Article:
You’ve probably heard the expression, “knock on wood.” But what you may not know is that this popular saying refers to one of our own Catholic traditions – that of the recitation of the Rosary. The Rosary was a physical representation of one’s inner faith, and it was natural to finger or touch it when one was in distress or pain. “Knocking” the rosary beads together, people said, was sure to make one’s wish come true!
The word itself comes from a Latin word, rosarium, meaning “a garden of roses,” which doesn’t sound like it has very much to do with praying! In the thirteenth century, a garland of roses was used to crown a secular lady, and then eventually as a crown for the statues of the holy Lady; and thus this devotion to her took on the name of that garland.
Nothing in life is static. Much of what many Catholics think is “the way it’s always been done,” is in fact relatively recent in practice.
In the thirteenth century, for example, the Hail Mary sounded very different from what we say today. The word “Jesus” didn’t appear as part of the prayer until the fourteenth century; and the last line, “Holy Mary, Mother of God, pray for us sinners, now and at the hour of our death,” wasn’t added until after a famous sermon preached by St. Bernard of Siena in 1487 captured pious people’s imaginations and got transferred to their daily devotions.
The Gloria was not part of the Rosary in its earliest stages; and the pendent (comprised of the cross and the five extra beads) was also a later addition.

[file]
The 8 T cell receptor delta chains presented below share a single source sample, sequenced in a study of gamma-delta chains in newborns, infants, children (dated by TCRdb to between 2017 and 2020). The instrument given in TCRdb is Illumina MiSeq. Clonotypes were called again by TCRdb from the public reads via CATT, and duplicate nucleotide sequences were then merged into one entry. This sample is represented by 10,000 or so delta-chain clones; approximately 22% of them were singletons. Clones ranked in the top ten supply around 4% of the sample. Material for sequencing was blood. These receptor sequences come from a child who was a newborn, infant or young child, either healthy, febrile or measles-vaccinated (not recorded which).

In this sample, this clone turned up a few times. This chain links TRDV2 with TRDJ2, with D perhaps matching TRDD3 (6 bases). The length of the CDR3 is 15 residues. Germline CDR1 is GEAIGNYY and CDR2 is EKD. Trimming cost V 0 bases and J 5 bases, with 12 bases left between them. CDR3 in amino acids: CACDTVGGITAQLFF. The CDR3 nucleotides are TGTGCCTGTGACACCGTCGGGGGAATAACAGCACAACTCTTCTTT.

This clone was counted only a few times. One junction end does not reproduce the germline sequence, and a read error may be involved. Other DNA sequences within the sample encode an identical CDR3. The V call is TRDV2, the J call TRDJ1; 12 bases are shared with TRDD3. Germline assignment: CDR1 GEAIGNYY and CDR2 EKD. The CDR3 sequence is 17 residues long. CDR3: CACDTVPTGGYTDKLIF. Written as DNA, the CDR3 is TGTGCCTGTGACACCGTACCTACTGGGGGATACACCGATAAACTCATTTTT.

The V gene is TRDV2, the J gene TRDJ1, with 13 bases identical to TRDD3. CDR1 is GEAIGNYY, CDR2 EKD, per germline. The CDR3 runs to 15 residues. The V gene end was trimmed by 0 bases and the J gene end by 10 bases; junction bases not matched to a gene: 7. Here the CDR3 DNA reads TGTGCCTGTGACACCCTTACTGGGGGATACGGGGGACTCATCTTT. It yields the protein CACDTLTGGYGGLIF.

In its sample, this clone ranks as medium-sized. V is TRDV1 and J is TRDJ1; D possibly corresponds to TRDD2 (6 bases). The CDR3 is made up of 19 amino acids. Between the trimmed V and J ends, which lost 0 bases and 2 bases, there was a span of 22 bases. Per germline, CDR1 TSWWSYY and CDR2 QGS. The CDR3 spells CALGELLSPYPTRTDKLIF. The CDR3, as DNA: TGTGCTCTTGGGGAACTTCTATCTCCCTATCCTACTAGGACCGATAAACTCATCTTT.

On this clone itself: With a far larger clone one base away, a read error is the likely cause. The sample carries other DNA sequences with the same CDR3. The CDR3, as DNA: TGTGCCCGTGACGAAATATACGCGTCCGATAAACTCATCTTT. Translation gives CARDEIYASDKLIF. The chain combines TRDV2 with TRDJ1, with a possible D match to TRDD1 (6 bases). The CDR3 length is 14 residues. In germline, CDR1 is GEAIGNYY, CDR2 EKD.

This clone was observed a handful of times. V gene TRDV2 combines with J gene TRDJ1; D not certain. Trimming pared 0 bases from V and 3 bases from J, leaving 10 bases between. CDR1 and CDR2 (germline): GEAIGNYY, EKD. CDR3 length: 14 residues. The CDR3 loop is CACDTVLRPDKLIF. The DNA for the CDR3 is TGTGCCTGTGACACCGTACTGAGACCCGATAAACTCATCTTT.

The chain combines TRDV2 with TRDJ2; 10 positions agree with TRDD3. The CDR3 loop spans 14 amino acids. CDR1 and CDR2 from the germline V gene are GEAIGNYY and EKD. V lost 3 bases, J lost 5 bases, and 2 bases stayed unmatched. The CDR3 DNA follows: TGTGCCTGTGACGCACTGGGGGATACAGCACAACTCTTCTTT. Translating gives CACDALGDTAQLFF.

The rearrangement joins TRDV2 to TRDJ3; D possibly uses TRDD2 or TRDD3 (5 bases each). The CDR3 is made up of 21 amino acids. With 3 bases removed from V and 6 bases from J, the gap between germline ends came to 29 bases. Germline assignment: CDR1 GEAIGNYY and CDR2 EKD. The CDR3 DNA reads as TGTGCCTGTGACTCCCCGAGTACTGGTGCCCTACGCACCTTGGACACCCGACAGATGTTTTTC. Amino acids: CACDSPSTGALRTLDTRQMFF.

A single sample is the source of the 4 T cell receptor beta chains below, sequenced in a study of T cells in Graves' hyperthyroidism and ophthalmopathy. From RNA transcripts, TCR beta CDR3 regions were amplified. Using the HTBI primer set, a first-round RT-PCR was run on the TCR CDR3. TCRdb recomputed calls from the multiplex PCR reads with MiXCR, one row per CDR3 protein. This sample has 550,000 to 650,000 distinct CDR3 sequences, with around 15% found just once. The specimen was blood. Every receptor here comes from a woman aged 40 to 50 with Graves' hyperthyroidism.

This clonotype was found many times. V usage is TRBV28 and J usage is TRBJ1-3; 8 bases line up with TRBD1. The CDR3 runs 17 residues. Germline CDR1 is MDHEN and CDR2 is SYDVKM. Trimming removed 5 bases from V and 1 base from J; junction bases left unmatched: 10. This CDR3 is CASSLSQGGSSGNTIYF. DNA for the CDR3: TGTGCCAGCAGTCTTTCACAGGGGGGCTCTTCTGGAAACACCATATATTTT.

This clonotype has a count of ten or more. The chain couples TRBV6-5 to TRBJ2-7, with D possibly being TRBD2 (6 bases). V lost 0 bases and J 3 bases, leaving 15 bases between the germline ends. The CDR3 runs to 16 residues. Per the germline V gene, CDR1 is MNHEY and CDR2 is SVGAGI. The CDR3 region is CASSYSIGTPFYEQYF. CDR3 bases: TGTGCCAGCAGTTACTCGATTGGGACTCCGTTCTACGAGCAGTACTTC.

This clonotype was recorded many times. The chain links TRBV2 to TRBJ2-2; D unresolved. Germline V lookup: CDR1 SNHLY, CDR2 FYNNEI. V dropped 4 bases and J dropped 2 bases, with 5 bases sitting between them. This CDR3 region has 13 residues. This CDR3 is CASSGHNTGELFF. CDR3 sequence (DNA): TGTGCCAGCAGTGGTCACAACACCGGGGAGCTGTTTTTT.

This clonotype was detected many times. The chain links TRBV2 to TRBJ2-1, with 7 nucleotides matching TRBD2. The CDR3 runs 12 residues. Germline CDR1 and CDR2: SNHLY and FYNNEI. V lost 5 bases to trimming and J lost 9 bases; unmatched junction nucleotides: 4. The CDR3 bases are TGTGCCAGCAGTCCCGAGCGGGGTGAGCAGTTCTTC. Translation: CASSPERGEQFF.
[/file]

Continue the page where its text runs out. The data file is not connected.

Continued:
The most recent change was in 2002, when Pope John Paul II commemorated the 25th anniversary of his pontificate by adding the mysteries of light, or luminous mysteries, to the saying of the Rosary. In his apostolic letter, the Pontiff spoke specifically of using the Rosary as a path to contemplation. In that sense, we can see the Rosary as a unique pairing of both prayer and contemplation, connecting us back to the roots of our tradition and to the practices of the earliest Christians–our ancestors in the faith.
Renew your devotion to Our Lady's rosary.
One could argue that there is less need for the Rosary now than in the past. During the Middle Ages and beyond, people were required to attend a liturgy that was celebrated in a language that they did not understand, often in places where they were unable to even see what was happening. They could, however, continue their private devotions through praying the rosary and feel as though they had been spiritually uplifted by the experience. But the Second Vatican Council brought the liturgy into the languages of the world, and people can now understand what the priest is saying.
So why the Rosary now? Part of the answer has to do with its very intimacy. The rhythm of the prayers, coupled with the fact that many Catholics have been reciting them since early childhood, make the rosary a familiar touchstone in a world that often feels very unfamiliar indeed.
Moreover, one of the truths of the Catholic Church is that it is an incarnational church, concerned with articles of daily life: with bread, wine, homes, and relationships. The fact that the rosary is an object, part of the material world, can help to celebrate the incarnational side of our religion. And remind us all of where we started, and who we are.
by Jeannette de Beauvoir
(This article was abridged and reprinted from an article by Jeannette de Beauvoir in the October 2016 issue of the St. Anthony Messenger)